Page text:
Naïvete is key to innovation

Trying out the new prostheticBy Mick Ebeling, special to CNN, 22-04-2014
(CNN) -- Turns out you can do a lot of really smart things, as long as you're clueless.
At Not Impossible Labs, we've already created a device to let a paralyzed painter create his art, using just the movement of his eyes. We made it to the Sudan and printed a new arm on a 3D printer for a teenaged boy whose arms were blown off in the war -- and he fed himself for the first time in two years.
And pretty soon, we'll have a device that will allow patients suffering from Lou Gehrig's disease to type on a computer -- just by thinking.
We didn't have any fancy labs for any of this, or gigantic budgets. We didn't go through insurance companies or medical labs. We made all of these devices for maybe a couple hundred bucks apiece -- some for much less. (the Brainwriter, as we're calling it, includes a homemade EEG device based on a prototype that a couple of our team members fashioned out of some electrodes, two nine-volt batteries, and an old sock, in their kitchen, at 2 in the morning. I wasn't there, but I'm told there was some whiskey involved as well).
In each case, the experts told us that what we were doing just couldn't be done.
Trying out the new prosthetic
Fortunately, we didn't listen, or didn't hear them, or ignored them, or were oblivious, or all of the above. We went ahead and tried anyway. And what do you know. It worked.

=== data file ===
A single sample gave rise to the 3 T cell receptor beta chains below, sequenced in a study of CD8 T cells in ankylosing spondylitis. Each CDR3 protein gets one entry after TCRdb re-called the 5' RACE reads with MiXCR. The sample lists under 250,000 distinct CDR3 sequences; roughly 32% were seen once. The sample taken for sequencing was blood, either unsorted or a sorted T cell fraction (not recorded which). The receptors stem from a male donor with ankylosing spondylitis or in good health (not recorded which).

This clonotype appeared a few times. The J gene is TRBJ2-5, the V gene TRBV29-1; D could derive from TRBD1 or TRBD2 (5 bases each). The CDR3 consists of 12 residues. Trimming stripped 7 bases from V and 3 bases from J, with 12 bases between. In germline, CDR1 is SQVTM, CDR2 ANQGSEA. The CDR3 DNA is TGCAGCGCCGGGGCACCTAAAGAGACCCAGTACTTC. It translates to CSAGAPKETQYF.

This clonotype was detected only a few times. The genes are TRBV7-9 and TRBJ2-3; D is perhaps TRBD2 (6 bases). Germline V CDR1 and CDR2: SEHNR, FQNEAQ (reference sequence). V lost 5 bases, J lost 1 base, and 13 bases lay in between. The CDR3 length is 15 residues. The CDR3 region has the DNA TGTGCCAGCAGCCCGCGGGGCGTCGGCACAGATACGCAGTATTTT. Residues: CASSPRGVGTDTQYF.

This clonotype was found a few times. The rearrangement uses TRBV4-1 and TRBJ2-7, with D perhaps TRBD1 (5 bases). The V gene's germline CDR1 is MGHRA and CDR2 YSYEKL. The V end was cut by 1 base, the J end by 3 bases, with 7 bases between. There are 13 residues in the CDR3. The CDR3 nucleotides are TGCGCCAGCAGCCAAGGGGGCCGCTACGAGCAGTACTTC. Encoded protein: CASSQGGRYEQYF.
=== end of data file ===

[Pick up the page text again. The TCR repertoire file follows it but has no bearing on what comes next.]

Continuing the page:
This all started when I met a graffiti artist named Tempt, who was paralyzed with ALS. I was a film producer, with no experience whatsoever in the field of technological medical devices. But when I learned how he was communicating with his family -- they'd run their fingers over a piece of paper with the alphabet printed on it, he'd blink when they'd get to the letter he wanted, and, painstakingly, he'd spell out a sentence -- I was moved, and angry, and a whole lot of other things. And I blurted out to his father, "We will find a way to get Tempt to paint again."
See, I was just clueless enough not to know that that was impossible.
Funny how that works.
So we got a bunch of crazy hackers together, and Tempt's plight gave way to the Eyewriter: a device that tracked his eye movements, translated that to a cursor, and allowed him to create drawings. It was a beautiful thing to see. And a beautiful beginning.
At one point, a group of programmers and coders told us, "If you had any clue how hard it is to do what you did, you never would have tried it in the first place."
I'm so glad we were clueless.
What happened with Tempt gave way to the Not Impossible Labs, a foundation and company with a simple idea. We'll create these devices with whatever we can -- coat hangers, duct tape, chewing gum. Essential to the process is what's called "open source" -- we give everything away, for free. We post the design on the Web and hope other people will pick it up and improve it. That's just what happened with the Eyewriter: A Samsung engineering team in South Korea saw the device and made a better one. Now Samsung, working with a government agency, is providing hundreds of those to ALS patients. And they've "open-sourced" their design as well -- so now anyone can make one, for around 50 bucks.
We starting thinking about what we were doing as the Revolution Against the Absurd. Anyone who has tried to get a medical device for a loved one, and had to negotiate the maze that's created by the provider, the hospital, the lawyers, the insurance companies, knows just how absurd it can be. It's absurd that in this day and age, an ALS patient would have to communicate with his parents by watching them run their fingers over a piece of paper. It's like seeing someone rubbing two sticks together, and thinking, hey, someone should invent a match for these people.
So that's what we're doing. >>>


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